Overall, this was a really insightful discussion and one I think you will enjoy:
[Lead Image via High Ridge Brands]
Say What? Social Listening
Consumers are having conversations every day; about the brands they are engaging with, the products they love, their interests, their ideas and their lifestyle. But how are we as marketers engaging in these conversations with them? Making our presence known and responding relevantly?
Today we connected with Zena Weist, VP of Strategy for Expion, who had a lot of great insights about how we should be engaging with consumers every day. Zena’s key strategy is a simple concept we all have been taught since our elementary years and is perhaps one of the most effective tactics all marketers should be utilizing. Stop and listen.
When we were discussing with Zena the most frequent “misses” brands have related to social, Zena
“You have to listen first. You have two ears and one mouth for a reason. They
(brands) need to listen to the conversations that are going on. Not only about the brand, but by the people they are targeting. What conversations are going on and how can the brand become a part of those conversations in a very relevant and meaningful way? How can they organically weave themselves in? They only way to do this is to really listen to the conversations that are going on. They have to identify advocates and listen to the advocates. This is a time commitment. It boils down to customer relationship management.”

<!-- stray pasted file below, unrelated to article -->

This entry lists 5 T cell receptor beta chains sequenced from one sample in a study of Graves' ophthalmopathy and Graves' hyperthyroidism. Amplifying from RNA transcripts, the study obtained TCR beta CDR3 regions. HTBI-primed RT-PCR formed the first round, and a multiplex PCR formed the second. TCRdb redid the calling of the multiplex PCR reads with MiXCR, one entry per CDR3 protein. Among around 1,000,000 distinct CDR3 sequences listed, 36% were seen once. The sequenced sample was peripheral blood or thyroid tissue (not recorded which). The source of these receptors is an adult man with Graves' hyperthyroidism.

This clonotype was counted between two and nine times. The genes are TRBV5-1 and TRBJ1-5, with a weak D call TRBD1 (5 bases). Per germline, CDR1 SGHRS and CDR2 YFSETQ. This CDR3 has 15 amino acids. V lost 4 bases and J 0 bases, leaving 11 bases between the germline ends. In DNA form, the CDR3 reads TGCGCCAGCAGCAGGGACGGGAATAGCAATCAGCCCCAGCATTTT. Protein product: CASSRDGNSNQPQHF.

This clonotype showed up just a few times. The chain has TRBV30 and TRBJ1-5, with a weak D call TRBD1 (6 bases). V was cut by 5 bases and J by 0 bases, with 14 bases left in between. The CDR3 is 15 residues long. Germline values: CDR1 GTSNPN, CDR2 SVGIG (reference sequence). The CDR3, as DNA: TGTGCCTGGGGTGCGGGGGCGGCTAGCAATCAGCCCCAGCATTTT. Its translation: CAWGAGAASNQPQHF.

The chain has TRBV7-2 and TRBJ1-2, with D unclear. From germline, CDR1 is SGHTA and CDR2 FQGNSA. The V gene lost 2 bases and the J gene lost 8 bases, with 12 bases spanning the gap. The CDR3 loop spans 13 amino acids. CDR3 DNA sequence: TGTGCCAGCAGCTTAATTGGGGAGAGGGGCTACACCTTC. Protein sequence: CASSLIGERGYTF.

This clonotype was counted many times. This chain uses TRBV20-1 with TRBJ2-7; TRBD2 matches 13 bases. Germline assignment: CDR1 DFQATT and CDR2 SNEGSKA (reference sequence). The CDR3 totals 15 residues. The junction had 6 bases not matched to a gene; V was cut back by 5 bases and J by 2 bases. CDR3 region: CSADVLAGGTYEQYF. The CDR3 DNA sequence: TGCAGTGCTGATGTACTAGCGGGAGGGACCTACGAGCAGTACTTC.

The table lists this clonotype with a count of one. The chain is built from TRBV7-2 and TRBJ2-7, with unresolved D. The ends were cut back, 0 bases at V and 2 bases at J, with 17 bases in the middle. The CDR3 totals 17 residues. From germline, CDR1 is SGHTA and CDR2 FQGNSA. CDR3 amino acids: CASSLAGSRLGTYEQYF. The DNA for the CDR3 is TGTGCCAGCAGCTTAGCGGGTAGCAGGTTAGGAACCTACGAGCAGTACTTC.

Zena ended this thought with a key take a way, “Social Media is more than broadcasting the brand. It is to stimulate conversation.”
That insight truly made me stop to think, how are we engaging in conversations? How are our brands relevant to consumers beyond the product itself? Are we telling consumers about our brand, or are we talking about it? For more incredible insights from Zena on how to reach your consumers please tune into the podcast below: